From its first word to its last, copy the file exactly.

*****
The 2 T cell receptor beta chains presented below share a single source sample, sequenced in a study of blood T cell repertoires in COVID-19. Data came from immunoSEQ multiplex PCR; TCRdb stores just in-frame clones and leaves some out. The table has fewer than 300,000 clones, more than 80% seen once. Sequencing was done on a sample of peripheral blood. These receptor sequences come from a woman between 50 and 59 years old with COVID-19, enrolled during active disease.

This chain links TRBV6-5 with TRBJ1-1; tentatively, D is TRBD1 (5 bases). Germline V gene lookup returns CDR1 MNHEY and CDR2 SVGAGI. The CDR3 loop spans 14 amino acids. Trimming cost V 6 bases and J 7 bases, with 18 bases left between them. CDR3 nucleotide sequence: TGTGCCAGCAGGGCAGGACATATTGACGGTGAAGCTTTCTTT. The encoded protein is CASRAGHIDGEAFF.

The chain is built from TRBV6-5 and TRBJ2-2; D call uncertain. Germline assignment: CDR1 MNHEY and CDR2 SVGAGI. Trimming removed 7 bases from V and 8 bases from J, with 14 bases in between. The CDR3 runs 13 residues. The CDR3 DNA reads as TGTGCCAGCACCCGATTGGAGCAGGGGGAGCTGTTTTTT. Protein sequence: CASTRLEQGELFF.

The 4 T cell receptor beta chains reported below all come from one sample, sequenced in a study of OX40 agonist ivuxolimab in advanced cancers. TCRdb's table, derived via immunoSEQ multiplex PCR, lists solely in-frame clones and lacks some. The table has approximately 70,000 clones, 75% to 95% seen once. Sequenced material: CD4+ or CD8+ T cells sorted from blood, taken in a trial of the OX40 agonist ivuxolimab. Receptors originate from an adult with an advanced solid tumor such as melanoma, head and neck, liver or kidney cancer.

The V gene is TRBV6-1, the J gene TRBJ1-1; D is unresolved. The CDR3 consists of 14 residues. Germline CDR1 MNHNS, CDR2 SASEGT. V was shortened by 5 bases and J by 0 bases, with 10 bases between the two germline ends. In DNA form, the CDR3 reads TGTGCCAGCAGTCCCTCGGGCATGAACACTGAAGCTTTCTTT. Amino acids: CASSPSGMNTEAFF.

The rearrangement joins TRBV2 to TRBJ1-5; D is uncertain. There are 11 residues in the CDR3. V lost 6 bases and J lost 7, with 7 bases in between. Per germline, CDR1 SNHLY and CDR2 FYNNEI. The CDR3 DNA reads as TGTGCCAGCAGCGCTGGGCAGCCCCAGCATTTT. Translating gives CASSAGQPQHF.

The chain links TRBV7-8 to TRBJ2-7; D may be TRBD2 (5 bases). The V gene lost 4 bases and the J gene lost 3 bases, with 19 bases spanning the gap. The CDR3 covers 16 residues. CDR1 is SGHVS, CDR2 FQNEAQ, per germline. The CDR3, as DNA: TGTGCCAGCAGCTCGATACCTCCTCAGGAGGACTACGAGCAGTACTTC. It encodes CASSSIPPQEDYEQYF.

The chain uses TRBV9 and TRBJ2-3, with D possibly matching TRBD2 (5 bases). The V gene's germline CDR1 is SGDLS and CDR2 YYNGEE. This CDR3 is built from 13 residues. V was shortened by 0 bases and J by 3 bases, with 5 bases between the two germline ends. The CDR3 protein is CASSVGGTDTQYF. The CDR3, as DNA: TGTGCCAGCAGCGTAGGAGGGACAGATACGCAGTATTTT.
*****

The 2 T cell receptor beta chains presented below share a single source sample, sequenced in a study of blood T cell repertoires in COVID-19. Data came from immunoSEQ multiplex PCR; TCRdb stores just in-frame clones and leaves some out. The table has fewer than 300,000 clones, more than 80% seen once. Sequencing was done on a sample of peripheral blood. These receptor sequences come from a woman between 50 and 59 years old with COVID-19, enrolled during active disease.

This chain links TRBV6-5 with TRBJ1-1; tentatively, D is TRBD1 (5 bases). Germline V gene lookup returns CDR1 MNHEY and CDR2 SVGAGI. The CDR3 loop spans 14 amino acids. Trimming cost V 6 bases and J 7 bases, with 18 bases left between them. CDR3 nucleotide sequence: TGTGCCAGCAGGGCAGGACATATTGACGGTGAAGCTTTCTTT. The encoded protein is CASRAGHIDGEAFF.

The chain is built from TRBV6-5 and TRBJ2-2; D call uncertain. Germline assignment: CDR1 MNHEY and CDR2 SVGAGI. Trimming removed 7 bases from V and 8 bases from J, with 14 bases in between. The CDR3 runs 13 residues. The CDR3 DNA reads as TGTGCCAGCACCCGATTGGAGCAGGGGGAGCTGTTTTTT. Protein sequence: CASTRLEQGELFF.

The 4 T cell receptor beta chains reported below all come from one sample, sequenced in a study of OX40 agonist ivuxolimab in advanced cancers. TCRdb's table, derived via immunoSEQ multiplex PCR, lists solely in-frame clones and lacks some. The table has approximately 70,000 clones, 75% to 95% seen once. Sequenced material: CD4+ or CD8+ T cells sorted from blood, taken in a trial of the OX40 agonist ivuxolimab. Receptors originate from an adult with an advanced solid tumor such as melanoma, head and neck, liver or kidney cancer.

The V gene is TRBV6-1, the J gene TRBJ1-1; D is unresolved. The CDR3 consists of 14 residues. Germline CDR1 MNHNS, CDR2 SASEGT. V was shortened by 5 bases and J by 0 bases, with 10 bases between the two germline ends. In DNA form, the CDR3 reads TGTGCCAGCAGTCCCTCGGGCATGAACACTGAAGCTTTCTTT. Amino acids: CASSPSGMNTEAFF.

The rearrangement joins TRBV2 to TRBJ1-5; D is uncertain. There are 11 residues in the CDR3. V lost 6 bases and J lost 7, with 7 bases in between. Per germline, CDR1 SNHLY and CDR2 FYNNEI. The CDR3 DNA reads as TGTGCCAGCAGCGCTGGGCAGCCCCAGCATTTT. Translating gives CASSAGQPQHF.

The chain links TRBV7-8 to TRBJ2-7; D may be TRBD2 (5 bases). The V gene lost 4 bases and the J gene lost 3 bases, with 19 bases spanning the gap. The CDR3 covers 16 residues. CDR1 is SGHVS, CDR2 FQNEAQ, per germline. The CDR3, as DNA: TGTGCCAGCAGCTCGATACCTCCTCAGGAGGACTACGAGCAGTACTTC. It encodes CASSSIPPQEDYEQYF.

The chain uses TRBV9 and TRBJ2-3, with D possibly matching TRBD2 (5 bases). The V gene's germline CDR1 is SGDLS and CDR2 YYNGEE. This CDR3 is built from 13 residues. V was shortened by 0 bases and J by 3 bases, with 5 bases between the two germline ends. The CDR3 protein is CASSVGGTDTQYF. The CDR3, as DNA: TGTGCCAGCAGCGTAGGAGGGACAGATACGCAGTATTTT.